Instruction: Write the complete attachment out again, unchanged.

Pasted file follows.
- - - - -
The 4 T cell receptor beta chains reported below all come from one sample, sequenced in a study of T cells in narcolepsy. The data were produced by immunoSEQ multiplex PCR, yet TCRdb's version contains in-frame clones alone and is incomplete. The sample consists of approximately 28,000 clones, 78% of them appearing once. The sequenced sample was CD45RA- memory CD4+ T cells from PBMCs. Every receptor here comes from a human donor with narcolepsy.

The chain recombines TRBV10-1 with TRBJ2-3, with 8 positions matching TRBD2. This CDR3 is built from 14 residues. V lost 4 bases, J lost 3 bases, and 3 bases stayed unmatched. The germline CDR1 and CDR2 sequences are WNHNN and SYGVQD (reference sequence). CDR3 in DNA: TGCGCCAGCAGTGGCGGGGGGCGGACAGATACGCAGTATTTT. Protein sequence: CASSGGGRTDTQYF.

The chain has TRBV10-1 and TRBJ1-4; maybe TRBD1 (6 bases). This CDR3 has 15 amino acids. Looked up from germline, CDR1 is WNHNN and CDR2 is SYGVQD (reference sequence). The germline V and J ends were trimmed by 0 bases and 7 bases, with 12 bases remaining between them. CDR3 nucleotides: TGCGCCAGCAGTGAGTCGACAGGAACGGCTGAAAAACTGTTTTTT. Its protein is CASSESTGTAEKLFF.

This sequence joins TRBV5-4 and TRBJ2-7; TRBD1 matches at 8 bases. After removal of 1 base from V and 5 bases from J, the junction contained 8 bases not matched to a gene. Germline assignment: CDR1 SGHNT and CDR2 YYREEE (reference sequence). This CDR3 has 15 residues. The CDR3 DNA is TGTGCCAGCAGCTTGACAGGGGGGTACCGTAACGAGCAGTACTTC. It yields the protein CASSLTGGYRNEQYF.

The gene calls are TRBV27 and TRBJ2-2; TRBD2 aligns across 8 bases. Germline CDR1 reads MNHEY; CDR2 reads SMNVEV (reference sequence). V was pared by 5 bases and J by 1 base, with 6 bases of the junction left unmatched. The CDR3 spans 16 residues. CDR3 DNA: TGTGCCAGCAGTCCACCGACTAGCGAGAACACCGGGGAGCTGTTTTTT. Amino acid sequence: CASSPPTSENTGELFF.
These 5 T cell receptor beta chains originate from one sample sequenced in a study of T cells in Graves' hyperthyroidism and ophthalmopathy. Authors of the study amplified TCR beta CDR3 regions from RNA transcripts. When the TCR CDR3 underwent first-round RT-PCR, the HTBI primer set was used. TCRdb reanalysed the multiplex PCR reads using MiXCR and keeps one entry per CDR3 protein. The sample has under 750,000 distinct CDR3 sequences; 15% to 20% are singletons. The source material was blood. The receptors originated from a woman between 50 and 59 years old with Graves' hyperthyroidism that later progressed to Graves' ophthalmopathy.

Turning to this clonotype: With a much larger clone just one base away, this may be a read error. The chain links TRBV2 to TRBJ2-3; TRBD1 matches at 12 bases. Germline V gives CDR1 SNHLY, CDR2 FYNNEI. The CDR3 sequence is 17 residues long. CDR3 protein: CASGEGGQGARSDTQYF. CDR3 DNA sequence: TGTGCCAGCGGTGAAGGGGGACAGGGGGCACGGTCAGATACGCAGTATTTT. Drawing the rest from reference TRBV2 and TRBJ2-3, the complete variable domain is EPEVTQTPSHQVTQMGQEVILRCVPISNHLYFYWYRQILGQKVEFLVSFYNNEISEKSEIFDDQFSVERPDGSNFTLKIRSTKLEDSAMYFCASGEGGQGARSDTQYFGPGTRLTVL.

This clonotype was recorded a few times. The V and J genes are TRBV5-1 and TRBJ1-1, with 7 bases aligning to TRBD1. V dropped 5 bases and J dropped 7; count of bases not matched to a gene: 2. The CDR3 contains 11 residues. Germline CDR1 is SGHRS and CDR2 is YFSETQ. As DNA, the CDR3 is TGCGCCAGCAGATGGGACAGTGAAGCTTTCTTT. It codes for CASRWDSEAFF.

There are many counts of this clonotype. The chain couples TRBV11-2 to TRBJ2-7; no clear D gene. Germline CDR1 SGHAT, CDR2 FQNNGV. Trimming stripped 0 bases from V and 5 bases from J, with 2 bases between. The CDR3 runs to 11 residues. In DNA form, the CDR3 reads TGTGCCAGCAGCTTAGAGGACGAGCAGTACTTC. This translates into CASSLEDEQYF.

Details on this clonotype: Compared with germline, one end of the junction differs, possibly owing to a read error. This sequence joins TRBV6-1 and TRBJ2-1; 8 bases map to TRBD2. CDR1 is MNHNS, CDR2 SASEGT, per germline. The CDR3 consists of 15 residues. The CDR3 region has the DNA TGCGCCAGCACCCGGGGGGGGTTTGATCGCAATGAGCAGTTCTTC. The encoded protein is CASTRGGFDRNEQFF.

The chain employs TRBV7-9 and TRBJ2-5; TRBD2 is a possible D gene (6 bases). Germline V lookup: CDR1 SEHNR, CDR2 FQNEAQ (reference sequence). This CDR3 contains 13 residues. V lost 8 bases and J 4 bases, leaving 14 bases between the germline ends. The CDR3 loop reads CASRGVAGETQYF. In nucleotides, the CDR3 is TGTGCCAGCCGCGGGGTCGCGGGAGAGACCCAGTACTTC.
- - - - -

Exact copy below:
The 4 T cell receptor beta chains reported below all come from one sample, sequenced in a study of T cells in narcolepsy. The data were produced by immunoSEQ multiplex PCR, yet TCRdb's version contains in-frame clones alone and is incomplete. The sample consists of approximately 28,000 clones, 78% of them appearing once. The sequenced sample was CD45RA- memory CD4+ T cells from PBMCs. Every receptor here comes from a human donor with narcolepsy.

The chain recombines TRBV10-1 with TRBJ2-3, with 8 positions matching TRBD2. This CDR3 is built from 14 residues. V lost 4 bases, J lost 3 bases, and 3 bases stayed unmatched. The germline CDR1 and CDR2 sequences are WNHNN and SYGVQD (reference sequence). CDR3 in DNA: TGCGCCAGCAGTGGCGGGGGGCGGACAGATACGCAGTATTTT. Protein sequence: CASSGGGRTDTQYF.

The chain has TRBV10-1 and TRBJ1-4; maybe TRBD1 (6 bases). This CDR3 has 15 amino acids. Looked up from germline, CDR1 is WNHNN and CDR2 is SYGVQD (reference sequence). The germline V and J ends were trimmed by 0 bases and 7 bases, with 12 bases remaining between them. CDR3 nucleotides: TGCGCCAGCAGTGAGTCGACAGGAACGGCTGAAAAACTGTTTTTT. Its protein is CASSESTGTAEKLFF.

This sequence joins TRBV5-4 and TRBJ2-7; TRBD1 matches at 8 bases. After removal of 1 base from V and 5 bases from J, the junction contained 8 bases not matched to a gene. Germline assignment: CDR1 SGHNT and CDR2 YYREEE (reference sequence). This CDR3 has 15 residues. The CDR3 DNA is TGTGCCAGCAGCTTGACAGGGGGGTACCGTAACGAGCAGTACTTC. It yields the protein CASSLTGGYRNEQYF.

The gene calls are TRBV27 and TRBJ2-2; TRBD2 aligns across 8 bases. Germline CDR1 reads MNHEY; CDR2 reads SMNVEV (reference sequence). V was pared by 5 bases and J by 1 base, with 6 bases of the junction left unmatched. The CDR3 spans 16 residues. CDR3 DNA: TGTGCCAGCAGTCCACCGACTAGCGAGAACACCGGGGAGCTGTTTTTT. Amino acid sequence: CASSPPTSENTGELFF.
These 5 T cell receptor beta chains originate from one sample sequenced in a study of T cells in Graves' hyperthyroidism and ophthalmopathy. Authors of the study amplified TCR beta CDR3 regions from RNA transcripts. When the TCR CDR3 underwent first-round RT-PCR, the HTBI primer set was used. TCRdb reanalysed the multiplex PCR reads using MiXCR and keeps one entry per CDR3 protein. The sample has under 750,000 distinct CDR3 sequences; 15% to 20% are singletons. The source material was blood. The receptors originated from a woman between 50 and 59 years old with Graves' hyperthyroidism that later progressed to Graves' ophthalmopathy.

Turning to this clonotype: With a much larger clone just one base away, this may be a read error. The chain links TRBV2 to TRBJ2-3; TRBD1 matches at 12 bases. Germline V gives CDR1 SNHLY, CDR2 FYNNEI. The CDR3 sequence is 17 residues long. CDR3 protein: CASGEGGQGARSDTQYF. CDR3 DNA sequence: TGTGCCAGCGGTGAAGGGGGACAGGGGGCACGGTCAGATACGCAGTATTTT. Drawing the rest from reference TRBV2 and TRBJ2-3, the complete variable domain is EPEVTQTPSHQVTQMGQEVILRCVPISNHLYFYWYRQILGQKVEFLVSFYNNEISEKSEIFDDQFSVERPDGSNFTLKIRSTKLEDSAMYFCASGEGGQGARSDTQYFGPGTRLTVL.

This clonotype was recorded a few times. The V and J genes are TRBV5-1 and TRBJ1-1, with 7 bases aligning to TRBD1. V dropped 5 bases and J dropped 7; count of bases not matched to a gene: 2. The CDR3 contains 11 residues. Germline CDR1 is SGHRS and CDR2 is YFSETQ. As DNA, the CDR3 is TGCGCCAGCAGATGGGACAGTGAAGCTTTCTTT. It codes for CASRWDSEAFF.

There are many counts of this clonotype. The chain couples TRBV11-2 to TRBJ2-7; no clear D gene. Germline CDR1 SGHAT, CDR2 FQNNGV. Trimming stripped 0 bases from V and 5 bases from J, with 2 bases between. The CDR3 runs to 11 residues. In DNA form, the CDR3 reads TGTGCCAGCAGCTTAGAGGACGAGCAGTACTTC. This translates into CASSLEDEQYF.

Details on this clonotype: Compared with germline, one end of the junction differs, possibly owing to a read error. This sequence joins TRBV6-1 and TRBJ2-1; 8 bases map to TRBD2. CDR1 is MNHNS, CDR2 SASEGT, per germline. The CDR3 consists of 15 residues. The CDR3 region has the DNA TGCGCCAGCACCCGGGGGGGGTTTGATCGCAATGAGCAGTTCTTC. The encoded protein is CASTRGGFDRNEQFF.

The chain employs TRBV7-9 and TRBJ2-5; TRBD2 is a possible D gene (6 bases). Germline V lookup: CDR1 SEHNR, CDR2 FQNEAQ (reference sequence). This CDR3 contains 13 residues. V lost 8 bases and J 4 bases, leaving 14 bases between the germline ends. The CDR3 loop reads CASRGVAGETQYF. In nucleotides, the CDR3 is TGTGCCAGCCGCGGGGTCGCGGGAGAGACCCAGTACTTC.